“It certainly would assure the president could tell the Saudis and the American public that all aspects of the national security apparatus has given the matter thorough consideration,” said Julin.

On Monday, Graham said was disappointed that 60 Minutes did not also report other “important information about 9/11,” including the story of the FBI’s once-secret investigation of a Saudi family living near Sarasota found to have ties to the 9/11 terrorists.

The Sarasota Saudis

The FBI investigation began after neighbors reported that the family of Abdulaziz al-Hijji had moved abruptly out of their home in an upscale, gated community two weeks before the attacks, leaving behind their cars, clothes, furniture and other belongings. Sources on and off the record said agents later used gatehouse log books and license plate photographs to establish that vehicles driven by 9/11 hijack pilots Mohamed Atta, Ziad Jarrah and other hijackers had visited the al-Hijji residence in the Prestancia development.

Abdulaziz al-Hijji, right, in Sarasota prior to 9/11 and leaving his London office in 2012 Photo in London by Warren Allot for The Telegraph

Abdulaziz al-Hijji, right, in Sarasota prior to 9/11 and leaving his London office in 2012 Photo in London by Warren Allot for The Telegraph

FloridaBulldog.org, working with Irish author and journalist Anthony Summers, was first to report the story in September 2011, and how the FBI had not disclosed it to either Congress’s Joint Inquiry or the subsequent 9/11 Commission.

While the FBI acknowledged its investigation, it said that agents had found no evidence connecting the al-Hijjis to the terrorists. Agents declined to elaborate.

The FBI’s denial, however, was contradicted three years ago by its own document made public amid ongoing Freedom of Information litigation brought by Florida Bulldog’s parent company. One FBI report, dated April 16, 2002, said agents had determined that the Sarasota Saudis had “many connections to individuals associated with the terrorist attacks on 9/11/2001.” The report was heavily censored, citing national security.

The FBI sought to discredit its own 2002 investigative report last year in findings released by the 9/11 Review Commission – a secretive, three-person entity whose members were paid by the FBI.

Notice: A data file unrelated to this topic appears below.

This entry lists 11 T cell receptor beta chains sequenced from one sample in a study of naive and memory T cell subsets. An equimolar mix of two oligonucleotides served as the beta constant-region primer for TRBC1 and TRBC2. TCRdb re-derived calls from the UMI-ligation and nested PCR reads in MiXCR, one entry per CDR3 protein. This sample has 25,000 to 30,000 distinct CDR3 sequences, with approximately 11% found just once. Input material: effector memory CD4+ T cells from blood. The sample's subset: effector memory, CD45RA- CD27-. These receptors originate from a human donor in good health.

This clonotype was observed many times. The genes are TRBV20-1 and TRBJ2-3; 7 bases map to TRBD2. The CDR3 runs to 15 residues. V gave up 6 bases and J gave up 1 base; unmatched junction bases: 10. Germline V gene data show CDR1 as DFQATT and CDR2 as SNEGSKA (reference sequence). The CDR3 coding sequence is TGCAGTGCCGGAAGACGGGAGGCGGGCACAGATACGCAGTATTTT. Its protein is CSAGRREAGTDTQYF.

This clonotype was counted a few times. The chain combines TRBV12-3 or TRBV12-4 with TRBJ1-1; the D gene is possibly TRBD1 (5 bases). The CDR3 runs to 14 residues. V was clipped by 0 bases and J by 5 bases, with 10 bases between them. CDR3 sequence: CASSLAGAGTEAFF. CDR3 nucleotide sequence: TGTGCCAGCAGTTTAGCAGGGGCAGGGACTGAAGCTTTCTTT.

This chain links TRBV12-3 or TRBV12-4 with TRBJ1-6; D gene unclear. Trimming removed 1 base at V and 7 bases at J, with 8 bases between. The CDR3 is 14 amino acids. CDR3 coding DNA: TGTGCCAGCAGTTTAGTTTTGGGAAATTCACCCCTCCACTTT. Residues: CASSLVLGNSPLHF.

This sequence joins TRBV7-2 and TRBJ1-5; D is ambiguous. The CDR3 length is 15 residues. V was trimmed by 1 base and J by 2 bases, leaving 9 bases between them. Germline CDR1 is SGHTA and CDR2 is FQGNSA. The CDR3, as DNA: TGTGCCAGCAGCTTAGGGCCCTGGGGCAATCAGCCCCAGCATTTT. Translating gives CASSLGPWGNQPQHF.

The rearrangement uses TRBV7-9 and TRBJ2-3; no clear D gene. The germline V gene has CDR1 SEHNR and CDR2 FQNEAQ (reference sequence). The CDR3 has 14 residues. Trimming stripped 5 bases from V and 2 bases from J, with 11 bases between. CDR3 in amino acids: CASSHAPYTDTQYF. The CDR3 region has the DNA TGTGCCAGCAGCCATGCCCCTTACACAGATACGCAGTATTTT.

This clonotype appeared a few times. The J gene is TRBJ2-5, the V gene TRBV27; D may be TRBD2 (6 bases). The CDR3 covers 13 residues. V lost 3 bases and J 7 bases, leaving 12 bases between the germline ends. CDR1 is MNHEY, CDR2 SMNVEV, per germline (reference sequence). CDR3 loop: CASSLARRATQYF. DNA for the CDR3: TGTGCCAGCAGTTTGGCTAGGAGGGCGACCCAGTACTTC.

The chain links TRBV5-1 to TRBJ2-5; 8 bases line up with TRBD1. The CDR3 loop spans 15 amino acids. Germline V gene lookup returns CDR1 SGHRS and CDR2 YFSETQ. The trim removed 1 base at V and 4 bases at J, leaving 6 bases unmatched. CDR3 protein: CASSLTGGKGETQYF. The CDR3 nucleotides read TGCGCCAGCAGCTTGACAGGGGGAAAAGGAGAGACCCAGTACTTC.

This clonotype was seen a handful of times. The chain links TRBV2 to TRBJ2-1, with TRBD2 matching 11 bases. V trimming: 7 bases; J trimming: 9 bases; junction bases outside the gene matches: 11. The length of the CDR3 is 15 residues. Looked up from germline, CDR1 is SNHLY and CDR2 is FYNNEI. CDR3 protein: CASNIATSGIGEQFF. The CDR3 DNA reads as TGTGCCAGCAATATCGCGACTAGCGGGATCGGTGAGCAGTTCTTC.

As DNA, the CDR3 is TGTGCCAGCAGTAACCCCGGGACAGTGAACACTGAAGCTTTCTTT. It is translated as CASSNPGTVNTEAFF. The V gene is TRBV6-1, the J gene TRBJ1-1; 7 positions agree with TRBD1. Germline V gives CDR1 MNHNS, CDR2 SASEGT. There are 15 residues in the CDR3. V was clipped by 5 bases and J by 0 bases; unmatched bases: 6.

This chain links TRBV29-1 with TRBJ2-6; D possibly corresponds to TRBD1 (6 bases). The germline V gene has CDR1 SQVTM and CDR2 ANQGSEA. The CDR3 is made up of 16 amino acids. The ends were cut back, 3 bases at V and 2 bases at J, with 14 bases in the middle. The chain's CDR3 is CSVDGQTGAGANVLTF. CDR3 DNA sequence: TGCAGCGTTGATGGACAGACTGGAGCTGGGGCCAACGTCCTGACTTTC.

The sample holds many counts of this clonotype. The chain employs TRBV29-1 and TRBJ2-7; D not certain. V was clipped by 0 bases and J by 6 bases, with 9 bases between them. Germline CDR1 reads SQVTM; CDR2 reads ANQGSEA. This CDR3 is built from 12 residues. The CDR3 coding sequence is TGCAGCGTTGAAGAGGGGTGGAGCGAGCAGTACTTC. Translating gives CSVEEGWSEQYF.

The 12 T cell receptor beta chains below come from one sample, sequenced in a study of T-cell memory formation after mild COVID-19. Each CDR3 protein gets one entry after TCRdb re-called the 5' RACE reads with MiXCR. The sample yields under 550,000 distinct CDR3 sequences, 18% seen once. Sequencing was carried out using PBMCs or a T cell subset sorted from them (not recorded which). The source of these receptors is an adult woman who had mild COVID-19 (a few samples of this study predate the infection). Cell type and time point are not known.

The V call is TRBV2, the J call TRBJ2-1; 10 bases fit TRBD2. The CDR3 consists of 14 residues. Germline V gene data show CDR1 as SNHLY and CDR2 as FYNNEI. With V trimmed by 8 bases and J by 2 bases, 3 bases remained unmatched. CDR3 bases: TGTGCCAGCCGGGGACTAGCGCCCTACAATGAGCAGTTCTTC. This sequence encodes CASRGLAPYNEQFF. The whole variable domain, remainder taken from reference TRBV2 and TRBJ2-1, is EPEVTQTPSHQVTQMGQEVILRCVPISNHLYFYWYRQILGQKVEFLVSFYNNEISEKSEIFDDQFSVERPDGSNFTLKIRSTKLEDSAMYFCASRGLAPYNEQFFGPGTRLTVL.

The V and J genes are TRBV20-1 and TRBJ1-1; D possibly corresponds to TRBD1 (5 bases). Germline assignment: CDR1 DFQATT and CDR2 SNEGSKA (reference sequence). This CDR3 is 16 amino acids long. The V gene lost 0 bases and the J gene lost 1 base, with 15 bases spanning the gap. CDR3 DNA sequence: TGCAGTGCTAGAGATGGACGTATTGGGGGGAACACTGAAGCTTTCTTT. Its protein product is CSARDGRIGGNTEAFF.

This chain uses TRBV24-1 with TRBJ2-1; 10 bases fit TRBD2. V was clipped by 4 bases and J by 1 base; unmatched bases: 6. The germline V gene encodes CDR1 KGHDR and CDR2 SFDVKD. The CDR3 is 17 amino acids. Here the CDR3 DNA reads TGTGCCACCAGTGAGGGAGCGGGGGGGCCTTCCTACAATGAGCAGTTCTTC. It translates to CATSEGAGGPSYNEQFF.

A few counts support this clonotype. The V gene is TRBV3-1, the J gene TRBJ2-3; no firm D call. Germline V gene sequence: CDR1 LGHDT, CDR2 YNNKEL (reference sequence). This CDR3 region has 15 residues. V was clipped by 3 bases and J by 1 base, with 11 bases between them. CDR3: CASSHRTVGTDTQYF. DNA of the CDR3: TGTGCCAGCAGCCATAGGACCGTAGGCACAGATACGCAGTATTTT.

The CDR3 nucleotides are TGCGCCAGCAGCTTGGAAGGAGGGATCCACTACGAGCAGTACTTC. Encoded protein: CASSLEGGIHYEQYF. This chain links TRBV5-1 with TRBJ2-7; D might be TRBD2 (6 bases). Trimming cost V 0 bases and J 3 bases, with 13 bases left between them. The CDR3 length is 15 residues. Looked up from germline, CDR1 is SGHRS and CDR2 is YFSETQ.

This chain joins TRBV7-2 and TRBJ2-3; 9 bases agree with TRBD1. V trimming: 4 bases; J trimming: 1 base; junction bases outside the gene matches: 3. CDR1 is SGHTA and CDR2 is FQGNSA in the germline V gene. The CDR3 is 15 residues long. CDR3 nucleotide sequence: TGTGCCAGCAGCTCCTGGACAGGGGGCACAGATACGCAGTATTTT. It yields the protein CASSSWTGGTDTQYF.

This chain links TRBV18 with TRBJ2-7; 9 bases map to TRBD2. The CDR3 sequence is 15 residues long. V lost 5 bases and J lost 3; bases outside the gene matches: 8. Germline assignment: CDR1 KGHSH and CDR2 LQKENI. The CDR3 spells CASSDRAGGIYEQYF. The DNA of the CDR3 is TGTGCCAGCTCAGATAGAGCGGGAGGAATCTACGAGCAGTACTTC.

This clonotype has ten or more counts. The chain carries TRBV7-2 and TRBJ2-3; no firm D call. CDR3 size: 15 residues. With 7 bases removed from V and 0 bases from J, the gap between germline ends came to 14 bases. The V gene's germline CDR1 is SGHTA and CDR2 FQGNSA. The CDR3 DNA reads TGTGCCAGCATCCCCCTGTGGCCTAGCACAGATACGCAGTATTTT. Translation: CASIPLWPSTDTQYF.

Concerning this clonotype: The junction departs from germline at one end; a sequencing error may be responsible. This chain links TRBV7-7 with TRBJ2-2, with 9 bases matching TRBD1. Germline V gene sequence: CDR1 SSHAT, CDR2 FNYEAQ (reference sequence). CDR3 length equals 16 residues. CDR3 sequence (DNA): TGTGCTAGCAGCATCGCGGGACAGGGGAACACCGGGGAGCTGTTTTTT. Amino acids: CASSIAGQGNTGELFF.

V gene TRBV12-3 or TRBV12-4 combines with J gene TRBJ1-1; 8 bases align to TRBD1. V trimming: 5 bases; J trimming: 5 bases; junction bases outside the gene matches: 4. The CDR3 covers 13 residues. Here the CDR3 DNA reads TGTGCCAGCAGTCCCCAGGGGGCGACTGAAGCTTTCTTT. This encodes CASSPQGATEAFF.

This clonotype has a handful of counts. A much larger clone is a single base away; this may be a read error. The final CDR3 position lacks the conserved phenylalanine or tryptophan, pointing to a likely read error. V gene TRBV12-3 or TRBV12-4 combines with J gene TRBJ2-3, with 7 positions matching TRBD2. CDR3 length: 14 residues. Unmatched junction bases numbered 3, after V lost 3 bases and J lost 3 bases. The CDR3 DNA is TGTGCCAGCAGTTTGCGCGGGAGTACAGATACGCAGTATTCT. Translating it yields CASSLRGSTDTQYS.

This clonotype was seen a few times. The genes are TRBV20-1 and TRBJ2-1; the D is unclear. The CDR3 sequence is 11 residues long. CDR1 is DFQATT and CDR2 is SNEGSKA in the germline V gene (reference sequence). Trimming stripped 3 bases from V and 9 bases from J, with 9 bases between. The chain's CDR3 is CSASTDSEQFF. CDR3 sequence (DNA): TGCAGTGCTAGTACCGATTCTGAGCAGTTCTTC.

The report by the commission, whose members included Reagan-era Attorney General Ed Meese, said the FBI had disavowed the 2002 report, calling it “poorly written and wholly unsubstantiated.”

“When questioned later by others in the FBI, the special agent who wrote (it) was unable to provide any basis for the contents of the document or explain why he wrote it as he did,” the report says.

The report does not name the agent, but its language suggests the commission accepted the FBI’s statements without challenge. The report does not address why the FBI kept its Sarasota investigation a secret from two federal inquiries into 9/11.

Said Bob Graham, “You could do another 60 Minutes just on Sarasota.”

9/11 Review Commission under the FBI’s thumb

By Dan Christensen, FloridaBulldog.org 

New York's World Trade Center. Photo: Carol M. Highsmith, Wikimedia Commons

New York’s World Trade Center. Photo: Carol M. Highsmith, Wikimedia Commons

A secretive blue-ribbon panel formed by Congress to conduct an “external review” of the FBI’s post-9/11 performance – and to assess new evidence – was largely under the sway of the very agency it was tasked to examine.

The FBI 9/11 Review Commission originally was envisioned as something very different: an independent national commission with subpoena power that would hold public hearings, take testimony, receive evidence and compel government agencies to turn over information from their files.

Proposed legislation called for a chairman and vice chairman to be appointed by the House Speaker and the Senate Majority Leader, respectively. Staff would be hired without outside interference. The General Services Administration would provide support services.

That’s not what happened.

The FBI 9/11 Review Commission, which issued its final report March 25, held no public hearings and had no subpoena power. It was largely spoon-fed information by the FBI, whose personnel was on the commission’s staff and helped edit the final report to improve its “accuracy and clarity,” the report says.

The commission’s interviews and proceedings, its “Memorandums for the Record” and other documents on which the report is based were not made public.

FBI CHIEF PICKS 9/11 REVIEW PANEL

FBI Director James Comey, not the Speaker or the Majority Leader, chose the 9/11 Review Commission’s three members. The report says Comey did so “in consultation with Congress.”

FBI Director James Comey, flanked by 9/11 panel members Ed Meese, left, and Tim Roemer with reporters at March 25 press conference